Returning anywhere after 13 years since your last visit can be an eye opener. With the bewildering pace of change nowadays, even a couple of years can reveal transformed economic and political landscapes, for better or worse.
And so it was recently when I returned to India for the first time since 2004, this time leading Poppulo’s expansion to the world’s sixth largest economy.
The powerful paradoxes are still all there, of course, and in some respects are even more pronounced. There’s the grinding poverty of much of the population, but in a country that has one of the fastest growing service sectors in the world – and with an annual growth in GDP of over 9% since 2001.
When I touched down in India this time around I was amused to find myself thinking of the noisy traffic bedlam and internal communications in the same breath. It struck me that communication between drivers is managed through a very noisy and overused channel: the inescapable cacophony of blaring car horns, with every driver subjected to a continuous barrage of honking from all directions.
I’m not quite sure how they filter the important honks from those of lesser urgency (if such exist!) but the comparison to email overload did not escape me. But it does appear that just like Poppulo makes the concept of email overload obsolete, solutions are now being put in place in India to cut down on this noise. The Executive Chairman of the Mahindra Group, Anand Mahindra recently tweeted his praise of Aizawal, the first city in India to adopt a ‘no honking’ policy.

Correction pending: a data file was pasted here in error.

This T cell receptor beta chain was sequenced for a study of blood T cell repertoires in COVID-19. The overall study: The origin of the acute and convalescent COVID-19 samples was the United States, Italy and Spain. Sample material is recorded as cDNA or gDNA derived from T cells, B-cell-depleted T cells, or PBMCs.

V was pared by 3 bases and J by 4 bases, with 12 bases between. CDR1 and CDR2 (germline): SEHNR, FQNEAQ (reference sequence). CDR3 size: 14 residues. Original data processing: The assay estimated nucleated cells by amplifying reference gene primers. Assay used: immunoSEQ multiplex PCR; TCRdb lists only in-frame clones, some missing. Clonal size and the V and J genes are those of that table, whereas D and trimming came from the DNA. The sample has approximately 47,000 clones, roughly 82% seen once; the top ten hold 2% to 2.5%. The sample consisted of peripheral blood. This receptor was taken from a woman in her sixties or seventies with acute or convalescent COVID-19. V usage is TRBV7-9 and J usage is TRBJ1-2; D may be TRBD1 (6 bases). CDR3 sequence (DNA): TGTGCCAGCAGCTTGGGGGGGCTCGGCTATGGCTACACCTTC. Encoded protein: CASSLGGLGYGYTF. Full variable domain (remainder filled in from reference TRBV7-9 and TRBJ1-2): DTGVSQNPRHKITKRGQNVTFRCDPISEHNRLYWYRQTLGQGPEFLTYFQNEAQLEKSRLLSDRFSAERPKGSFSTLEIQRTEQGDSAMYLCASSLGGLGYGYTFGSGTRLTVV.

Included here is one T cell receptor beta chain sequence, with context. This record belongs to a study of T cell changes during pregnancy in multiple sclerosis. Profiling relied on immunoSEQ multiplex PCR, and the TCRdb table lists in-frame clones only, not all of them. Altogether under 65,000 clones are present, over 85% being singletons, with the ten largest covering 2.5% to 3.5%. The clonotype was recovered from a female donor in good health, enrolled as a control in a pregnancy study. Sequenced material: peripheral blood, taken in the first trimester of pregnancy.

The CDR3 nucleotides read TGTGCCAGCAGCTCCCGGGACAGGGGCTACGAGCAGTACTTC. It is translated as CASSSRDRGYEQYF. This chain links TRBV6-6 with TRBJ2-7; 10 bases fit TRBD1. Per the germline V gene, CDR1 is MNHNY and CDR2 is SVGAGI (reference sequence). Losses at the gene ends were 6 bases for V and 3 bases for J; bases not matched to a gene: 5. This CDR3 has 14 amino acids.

Thankfully, when it comes to the comparison with email overload, there is no need for such a drastic measure, especially considering the new State of Internal Communication in India 2017 report which shows 89% of respondents still use central email as their preferred mode of IC. Far better to adopt a targeted approach, only delivering relevant communications which will very effectively filter out the noise.
Car horns and mad traffic aside, as well as the amazing hospitality and warm welcome I received wherever I went and whoever I dealt with, the most potent impact was witnessing at first hand the emerging technological powerhouse that is modern India.